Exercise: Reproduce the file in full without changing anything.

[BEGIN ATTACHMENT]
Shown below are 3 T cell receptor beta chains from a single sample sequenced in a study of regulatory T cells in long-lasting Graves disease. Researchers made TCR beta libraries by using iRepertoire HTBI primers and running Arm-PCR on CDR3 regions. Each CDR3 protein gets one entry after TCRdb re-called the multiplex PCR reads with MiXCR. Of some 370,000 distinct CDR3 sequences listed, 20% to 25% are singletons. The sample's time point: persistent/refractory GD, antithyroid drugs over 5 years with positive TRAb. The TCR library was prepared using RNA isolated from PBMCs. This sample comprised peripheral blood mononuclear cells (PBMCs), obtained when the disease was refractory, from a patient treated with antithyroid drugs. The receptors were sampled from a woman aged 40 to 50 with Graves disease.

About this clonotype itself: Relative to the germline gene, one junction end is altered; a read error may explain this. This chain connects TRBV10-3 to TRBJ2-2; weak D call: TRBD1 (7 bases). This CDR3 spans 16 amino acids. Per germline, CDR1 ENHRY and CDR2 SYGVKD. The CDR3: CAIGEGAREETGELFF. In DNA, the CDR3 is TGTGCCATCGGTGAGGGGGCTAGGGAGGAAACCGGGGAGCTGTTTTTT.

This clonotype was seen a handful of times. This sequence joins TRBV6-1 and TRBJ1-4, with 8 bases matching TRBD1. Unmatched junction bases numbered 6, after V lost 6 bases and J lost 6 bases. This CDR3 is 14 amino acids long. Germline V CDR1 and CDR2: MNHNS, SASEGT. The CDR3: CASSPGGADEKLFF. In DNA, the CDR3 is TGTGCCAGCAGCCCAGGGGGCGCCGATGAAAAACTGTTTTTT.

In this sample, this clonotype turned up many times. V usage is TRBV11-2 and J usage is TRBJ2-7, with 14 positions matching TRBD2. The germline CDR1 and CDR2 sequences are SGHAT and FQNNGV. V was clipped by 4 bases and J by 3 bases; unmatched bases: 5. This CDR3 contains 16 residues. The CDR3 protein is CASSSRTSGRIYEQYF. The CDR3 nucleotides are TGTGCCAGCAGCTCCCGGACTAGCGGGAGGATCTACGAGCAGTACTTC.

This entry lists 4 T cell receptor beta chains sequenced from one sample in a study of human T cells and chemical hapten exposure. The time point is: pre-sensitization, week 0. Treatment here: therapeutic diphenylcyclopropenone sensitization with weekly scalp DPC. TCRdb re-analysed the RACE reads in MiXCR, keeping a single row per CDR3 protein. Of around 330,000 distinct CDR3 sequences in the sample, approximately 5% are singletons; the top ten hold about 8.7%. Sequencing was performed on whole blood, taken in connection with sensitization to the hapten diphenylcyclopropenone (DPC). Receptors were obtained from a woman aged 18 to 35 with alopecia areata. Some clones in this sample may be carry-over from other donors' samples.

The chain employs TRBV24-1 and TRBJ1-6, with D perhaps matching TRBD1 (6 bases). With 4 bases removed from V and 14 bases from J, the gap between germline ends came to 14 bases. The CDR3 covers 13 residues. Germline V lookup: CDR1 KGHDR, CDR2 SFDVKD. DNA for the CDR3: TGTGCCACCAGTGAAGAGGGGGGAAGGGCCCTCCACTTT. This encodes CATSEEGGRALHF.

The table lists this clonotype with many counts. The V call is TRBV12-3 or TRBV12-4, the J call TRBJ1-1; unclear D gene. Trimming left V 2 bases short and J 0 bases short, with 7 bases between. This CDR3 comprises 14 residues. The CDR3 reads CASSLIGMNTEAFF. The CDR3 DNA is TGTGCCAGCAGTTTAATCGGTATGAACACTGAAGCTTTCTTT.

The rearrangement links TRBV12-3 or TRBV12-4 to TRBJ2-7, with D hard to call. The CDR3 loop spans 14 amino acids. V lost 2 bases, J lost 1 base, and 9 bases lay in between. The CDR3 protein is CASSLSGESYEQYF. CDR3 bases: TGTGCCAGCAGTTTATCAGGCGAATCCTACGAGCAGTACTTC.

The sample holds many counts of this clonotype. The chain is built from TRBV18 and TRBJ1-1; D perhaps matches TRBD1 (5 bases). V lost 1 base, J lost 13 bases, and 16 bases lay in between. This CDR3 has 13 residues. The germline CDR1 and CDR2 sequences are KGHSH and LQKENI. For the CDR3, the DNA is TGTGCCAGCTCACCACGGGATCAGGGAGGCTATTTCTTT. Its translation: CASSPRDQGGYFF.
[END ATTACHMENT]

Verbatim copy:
Shown below are 3 T cell receptor beta chains from a single sample sequenced in a study of regulatory T cells in long-lasting Graves disease. Researchers made TCR beta libraries by using iRepertoire HTBI primers and running Arm-PCR on CDR3 regions. Each CDR3 protein gets one entry after TCRdb re-called the multiplex PCR reads with MiXCR. Of some 370,000 distinct CDR3 sequences listed, 20% to 25% are singletons. The sample's time point: persistent/refractory GD, antithyroid drugs over 5 years with positive TRAb. The TCR library was prepared using RNA isolated from PBMCs. This sample comprised peripheral blood mononuclear cells (PBMCs), obtained when the disease was refractory, from a patient treated with antithyroid drugs. The receptors were sampled from a woman aged 40 to 50 with Graves disease.

About this clonotype itself: Relative to the germline gene, one junction end is altered; a read error may explain this. This chain connects TRBV10-3 to TRBJ2-2; weak D call: TRBD1 (7 bases). This CDR3 spans 16 amino acids. Per germline, CDR1 ENHRY and CDR2 SYGVKD. The CDR3: CAIGEGAREETGELFF. In DNA, the CDR3 is TGTGCCATCGGTGAGGGGGCTAGGGAGGAAACCGGGGAGCTGTTTTTT.

This clonotype was seen a handful of times. This sequence joins TRBV6-1 and TRBJ1-4, with 8 bases matching TRBD1. Unmatched junction bases numbered 6, after V lost 6 bases and J lost 6 bases. This CDR3 is 14 amino acids long. Germline V CDR1 and CDR2: MNHNS, SASEGT. The CDR3: CASSPGGADEKLFF. In DNA, the CDR3 is TGTGCCAGCAGCCCAGGGGGCGCCGATGAAAAACTGTTTTTT.

In this sample, this clonotype turned up many times. V usage is TRBV11-2 and J usage is TRBJ2-7, with 14 positions matching TRBD2. The germline CDR1 and CDR2 sequences are SGHAT and FQNNGV. V was clipped by 4 bases and J by 3 bases; unmatched bases: 5. This CDR3 contains 16 residues. The CDR3 protein is CASSSRTSGRIYEQYF. The CDR3 nucleotides are TGTGCCAGCAGCTCCCGGACTAGCGGGAGGATCTACGAGCAGTACTTC.

This entry lists 4 T cell receptor beta chains sequenced from one sample in a study of human T cells and chemical hapten exposure. The time point is: pre-sensitization, week 0. Treatment here: therapeutic diphenylcyclopropenone sensitization with weekly scalp DPC. TCRdb re-analysed the RACE reads in MiXCR, keeping a single row per CDR3 protein. Of around 330,000 distinct CDR3 sequences in the sample, approximately 5% are singletons; the top ten hold about 8.7%. Sequencing was performed on whole blood, taken in connection with sensitization to the hapten diphenylcyclopropenone (DPC). Receptors were obtained from a woman aged 18 to 35 with alopecia areata. Some clones in this sample may be carry-over from other donors' samples.

The chain employs TRBV24-1 and TRBJ1-6, with D perhaps matching TRBD1 (6 bases). With 4 bases removed from V and 14 bases from J, the gap between germline ends came to 14 bases. The CDR3 covers 13 residues. Germline V lookup: CDR1 KGHDR, CDR2 SFDVKD. DNA for the CDR3: TGTGCCACCAGTGAAGAGGGGGGAAGGGCCCTCCACTTT. This encodes CATSEEGGRALHF.

The table lists this clonotype with many counts. The V call is TRBV12-3 or TRBV12-4, the J call TRBJ1-1; unclear D gene. Trimming left V 2 bases short and J 0 bases short, with 7 bases between. This CDR3 comprises 14 residues. The CDR3 reads CASSLIGMNTEAFF. The CDR3 DNA is TGTGCCAGCAGTTTAATCGGTATGAACACTGAAGCTTTCTTT.

The rearrangement links TRBV12-3 or TRBV12-4 to TRBJ2-7, with D hard to call. The CDR3 loop spans 14 amino acids. V lost 2 bases, J lost 1 base, and 9 bases lay in between. The CDR3 protein is CASSLSGESYEQYF. CDR3 bases: TGTGCCAGCAGTTTATCAGGCGAATCCTACGAGCAGTACTTC.

The sample holds many counts of this clonotype. The chain is built from TRBV18 and TRBJ1-1; D perhaps matches TRBD1 (5 bases). V lost 1 base, J lost 13 bases, and 16 bases lay in between. This CDR3 has 13 residues. The germline CDR1 and CDR2 sequences are KGHSH and LQKENI. For the CDR3, the DNA is TGTGCCAGCTCACCACGGGATCAGGGAGGCTATTTCTTT. Its translation: CASSPRDQGGYFF.